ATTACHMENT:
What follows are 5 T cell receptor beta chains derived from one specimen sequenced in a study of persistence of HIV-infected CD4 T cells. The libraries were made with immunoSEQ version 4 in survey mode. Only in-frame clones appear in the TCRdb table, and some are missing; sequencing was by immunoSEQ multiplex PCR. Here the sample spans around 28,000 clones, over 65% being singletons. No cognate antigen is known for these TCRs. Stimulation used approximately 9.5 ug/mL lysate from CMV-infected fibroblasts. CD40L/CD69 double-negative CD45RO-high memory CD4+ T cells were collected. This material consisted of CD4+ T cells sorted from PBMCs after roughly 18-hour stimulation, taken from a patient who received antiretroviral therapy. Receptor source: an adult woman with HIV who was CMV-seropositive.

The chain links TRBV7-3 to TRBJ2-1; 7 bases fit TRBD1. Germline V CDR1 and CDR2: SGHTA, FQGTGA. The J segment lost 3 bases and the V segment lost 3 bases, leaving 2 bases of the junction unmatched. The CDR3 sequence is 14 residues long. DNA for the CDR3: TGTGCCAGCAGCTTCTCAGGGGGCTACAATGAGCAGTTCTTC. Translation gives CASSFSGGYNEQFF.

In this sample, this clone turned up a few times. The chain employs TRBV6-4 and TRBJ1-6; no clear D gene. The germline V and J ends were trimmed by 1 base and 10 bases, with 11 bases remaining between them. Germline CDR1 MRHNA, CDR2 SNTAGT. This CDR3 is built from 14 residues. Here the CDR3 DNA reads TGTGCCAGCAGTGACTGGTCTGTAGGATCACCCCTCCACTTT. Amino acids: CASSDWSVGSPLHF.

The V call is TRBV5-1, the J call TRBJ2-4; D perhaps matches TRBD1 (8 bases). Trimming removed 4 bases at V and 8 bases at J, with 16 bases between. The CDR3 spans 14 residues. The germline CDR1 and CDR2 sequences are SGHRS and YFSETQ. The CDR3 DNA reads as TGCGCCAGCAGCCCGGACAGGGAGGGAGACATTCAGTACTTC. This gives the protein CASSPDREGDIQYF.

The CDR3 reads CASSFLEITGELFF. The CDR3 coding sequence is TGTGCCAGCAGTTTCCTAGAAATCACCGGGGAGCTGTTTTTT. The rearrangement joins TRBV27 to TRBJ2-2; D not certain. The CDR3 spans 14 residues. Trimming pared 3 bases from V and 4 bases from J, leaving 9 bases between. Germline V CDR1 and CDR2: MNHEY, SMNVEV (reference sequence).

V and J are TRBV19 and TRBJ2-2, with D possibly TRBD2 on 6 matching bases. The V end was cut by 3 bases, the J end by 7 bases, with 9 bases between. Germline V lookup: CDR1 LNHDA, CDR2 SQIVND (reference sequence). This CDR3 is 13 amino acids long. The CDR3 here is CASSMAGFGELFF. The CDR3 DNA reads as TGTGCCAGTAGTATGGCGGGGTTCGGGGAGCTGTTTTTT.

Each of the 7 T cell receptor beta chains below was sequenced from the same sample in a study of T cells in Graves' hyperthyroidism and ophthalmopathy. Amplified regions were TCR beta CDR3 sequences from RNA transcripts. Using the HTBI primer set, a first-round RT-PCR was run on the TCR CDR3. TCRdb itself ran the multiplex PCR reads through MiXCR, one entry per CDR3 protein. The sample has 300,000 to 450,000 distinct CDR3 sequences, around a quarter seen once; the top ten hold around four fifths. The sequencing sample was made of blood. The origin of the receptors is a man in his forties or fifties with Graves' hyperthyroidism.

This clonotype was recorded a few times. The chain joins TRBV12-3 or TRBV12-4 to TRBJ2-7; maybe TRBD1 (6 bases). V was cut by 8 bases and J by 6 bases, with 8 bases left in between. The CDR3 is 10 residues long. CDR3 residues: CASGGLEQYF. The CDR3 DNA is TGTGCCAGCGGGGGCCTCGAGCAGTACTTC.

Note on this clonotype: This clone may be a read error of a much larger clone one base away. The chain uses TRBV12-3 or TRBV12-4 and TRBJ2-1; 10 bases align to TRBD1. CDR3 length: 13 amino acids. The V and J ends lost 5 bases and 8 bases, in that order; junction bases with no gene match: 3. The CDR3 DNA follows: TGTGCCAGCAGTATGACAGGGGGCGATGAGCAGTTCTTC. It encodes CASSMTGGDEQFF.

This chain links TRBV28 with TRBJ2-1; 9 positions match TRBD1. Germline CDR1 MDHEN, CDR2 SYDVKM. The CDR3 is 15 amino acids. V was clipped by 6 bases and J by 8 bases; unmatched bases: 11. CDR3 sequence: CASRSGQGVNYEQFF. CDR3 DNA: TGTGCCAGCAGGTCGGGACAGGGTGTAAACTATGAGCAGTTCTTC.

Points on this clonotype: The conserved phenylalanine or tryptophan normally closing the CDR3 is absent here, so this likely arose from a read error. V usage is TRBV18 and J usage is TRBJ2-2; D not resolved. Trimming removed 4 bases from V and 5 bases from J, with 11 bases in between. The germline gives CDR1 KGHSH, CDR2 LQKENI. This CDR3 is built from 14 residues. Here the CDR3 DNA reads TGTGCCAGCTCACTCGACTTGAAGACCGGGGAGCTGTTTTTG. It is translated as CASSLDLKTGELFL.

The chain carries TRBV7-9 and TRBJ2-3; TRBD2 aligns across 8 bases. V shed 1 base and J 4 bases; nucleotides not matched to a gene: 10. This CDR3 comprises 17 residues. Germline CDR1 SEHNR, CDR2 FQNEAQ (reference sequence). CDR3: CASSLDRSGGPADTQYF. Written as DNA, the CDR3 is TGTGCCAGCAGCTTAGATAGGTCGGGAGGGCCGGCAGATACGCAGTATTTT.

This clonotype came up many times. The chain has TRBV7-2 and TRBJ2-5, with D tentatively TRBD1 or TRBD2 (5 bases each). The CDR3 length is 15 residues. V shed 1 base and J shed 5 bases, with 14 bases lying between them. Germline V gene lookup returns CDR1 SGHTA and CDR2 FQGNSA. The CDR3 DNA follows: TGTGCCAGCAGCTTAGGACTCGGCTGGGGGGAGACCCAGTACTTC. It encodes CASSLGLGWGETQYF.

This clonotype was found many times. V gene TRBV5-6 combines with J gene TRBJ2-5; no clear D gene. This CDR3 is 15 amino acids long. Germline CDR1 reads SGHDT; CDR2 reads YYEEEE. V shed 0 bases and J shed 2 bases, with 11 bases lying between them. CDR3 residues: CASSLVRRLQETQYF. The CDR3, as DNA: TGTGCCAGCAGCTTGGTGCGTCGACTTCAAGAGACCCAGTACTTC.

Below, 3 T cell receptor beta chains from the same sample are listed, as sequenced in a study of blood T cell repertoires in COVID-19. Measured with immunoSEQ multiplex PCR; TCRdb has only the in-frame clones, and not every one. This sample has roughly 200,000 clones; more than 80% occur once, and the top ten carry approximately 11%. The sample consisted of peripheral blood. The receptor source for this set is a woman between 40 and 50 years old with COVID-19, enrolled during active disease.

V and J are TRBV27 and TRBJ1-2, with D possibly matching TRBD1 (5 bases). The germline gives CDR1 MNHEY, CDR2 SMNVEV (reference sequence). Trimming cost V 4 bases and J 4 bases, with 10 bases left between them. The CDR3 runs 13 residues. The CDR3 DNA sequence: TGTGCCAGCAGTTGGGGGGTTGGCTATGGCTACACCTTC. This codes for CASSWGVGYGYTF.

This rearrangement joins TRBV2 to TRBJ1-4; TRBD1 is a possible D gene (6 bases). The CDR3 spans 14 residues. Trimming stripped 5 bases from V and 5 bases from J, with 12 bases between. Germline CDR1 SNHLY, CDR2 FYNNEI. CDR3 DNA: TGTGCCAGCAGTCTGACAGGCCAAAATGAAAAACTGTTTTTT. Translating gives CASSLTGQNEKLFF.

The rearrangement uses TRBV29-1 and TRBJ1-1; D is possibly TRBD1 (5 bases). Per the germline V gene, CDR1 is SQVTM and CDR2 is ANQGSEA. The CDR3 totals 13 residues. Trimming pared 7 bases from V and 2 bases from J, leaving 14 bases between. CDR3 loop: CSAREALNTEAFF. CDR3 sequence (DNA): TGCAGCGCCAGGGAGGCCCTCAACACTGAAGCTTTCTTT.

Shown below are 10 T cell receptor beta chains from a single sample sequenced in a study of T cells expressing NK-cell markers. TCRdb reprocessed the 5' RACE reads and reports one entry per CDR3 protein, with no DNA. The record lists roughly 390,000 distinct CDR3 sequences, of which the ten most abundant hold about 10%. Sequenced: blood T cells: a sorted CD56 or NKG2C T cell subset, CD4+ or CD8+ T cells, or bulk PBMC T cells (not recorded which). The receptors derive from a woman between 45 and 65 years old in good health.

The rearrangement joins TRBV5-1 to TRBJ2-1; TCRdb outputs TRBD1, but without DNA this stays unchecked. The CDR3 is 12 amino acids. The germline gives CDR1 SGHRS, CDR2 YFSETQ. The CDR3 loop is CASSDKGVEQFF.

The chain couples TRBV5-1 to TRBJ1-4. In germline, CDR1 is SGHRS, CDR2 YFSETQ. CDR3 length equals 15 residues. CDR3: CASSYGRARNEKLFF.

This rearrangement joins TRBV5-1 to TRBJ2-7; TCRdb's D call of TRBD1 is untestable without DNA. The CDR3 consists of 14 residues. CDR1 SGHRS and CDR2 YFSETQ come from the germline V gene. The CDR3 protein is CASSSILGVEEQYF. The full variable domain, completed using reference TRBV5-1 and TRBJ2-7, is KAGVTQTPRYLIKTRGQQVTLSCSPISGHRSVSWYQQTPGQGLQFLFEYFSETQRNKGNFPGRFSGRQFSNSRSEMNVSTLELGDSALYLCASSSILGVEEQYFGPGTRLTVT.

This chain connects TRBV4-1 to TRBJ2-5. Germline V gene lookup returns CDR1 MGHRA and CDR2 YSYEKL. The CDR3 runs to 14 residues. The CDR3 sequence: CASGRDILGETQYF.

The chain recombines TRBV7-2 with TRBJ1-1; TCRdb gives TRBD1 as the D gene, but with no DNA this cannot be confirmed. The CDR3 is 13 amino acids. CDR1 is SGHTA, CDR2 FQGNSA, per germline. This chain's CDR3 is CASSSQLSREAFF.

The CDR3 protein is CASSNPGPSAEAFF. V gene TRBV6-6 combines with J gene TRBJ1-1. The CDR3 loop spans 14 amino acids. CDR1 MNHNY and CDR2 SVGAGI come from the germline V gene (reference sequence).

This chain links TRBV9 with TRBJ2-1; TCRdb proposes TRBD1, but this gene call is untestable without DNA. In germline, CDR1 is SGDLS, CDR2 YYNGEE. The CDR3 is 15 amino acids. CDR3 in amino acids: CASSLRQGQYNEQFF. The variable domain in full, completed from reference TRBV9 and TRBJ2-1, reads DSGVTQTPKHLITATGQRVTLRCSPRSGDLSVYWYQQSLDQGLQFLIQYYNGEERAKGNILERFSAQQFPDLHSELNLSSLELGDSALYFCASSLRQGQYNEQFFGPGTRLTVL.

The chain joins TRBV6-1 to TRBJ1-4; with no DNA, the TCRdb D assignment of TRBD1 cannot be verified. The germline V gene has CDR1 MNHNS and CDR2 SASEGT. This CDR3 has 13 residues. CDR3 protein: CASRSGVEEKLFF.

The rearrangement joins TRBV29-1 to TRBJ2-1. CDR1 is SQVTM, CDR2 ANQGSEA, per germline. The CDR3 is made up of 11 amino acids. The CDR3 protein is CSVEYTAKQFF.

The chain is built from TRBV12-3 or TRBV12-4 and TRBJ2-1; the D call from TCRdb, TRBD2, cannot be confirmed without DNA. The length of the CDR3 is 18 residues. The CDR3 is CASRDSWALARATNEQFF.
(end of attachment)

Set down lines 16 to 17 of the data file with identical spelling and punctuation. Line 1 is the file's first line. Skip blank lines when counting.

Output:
V and J are TRBV27 and TRBJ1-2, with D possibly matching TRBD1 (5 bases). The germline gives CDR1 MNHEY, CDR2 SMNVEV (reference sequence). Trimming cost V 4 bases and J 4 bases, with 10 bases left between them. The CDR3 runs 13 residues. The CDR3 DNA sequence: TGTGCCAGCAGTTGGGGGGTTGGCTATGGCTACACCTTC. This codes for CASSWGVGYGYTF.

This rearrangement joins TRBV2 to TRBJ1-4; TRBD1 is a possible D gene (6 bases). The CDR3 spans 14 residues. Trimming stripped 5 bases from V and 5 bases from J, with 12 bases between. Germline CDR1 SNHLY, CDR2 FYNNEI. CDR3 DNA: TGTGCCAGCAGTCTGACAGGCCAAAATGAAAAACTGTTTTTT. Translating gives CASSLTGQNEKLFF.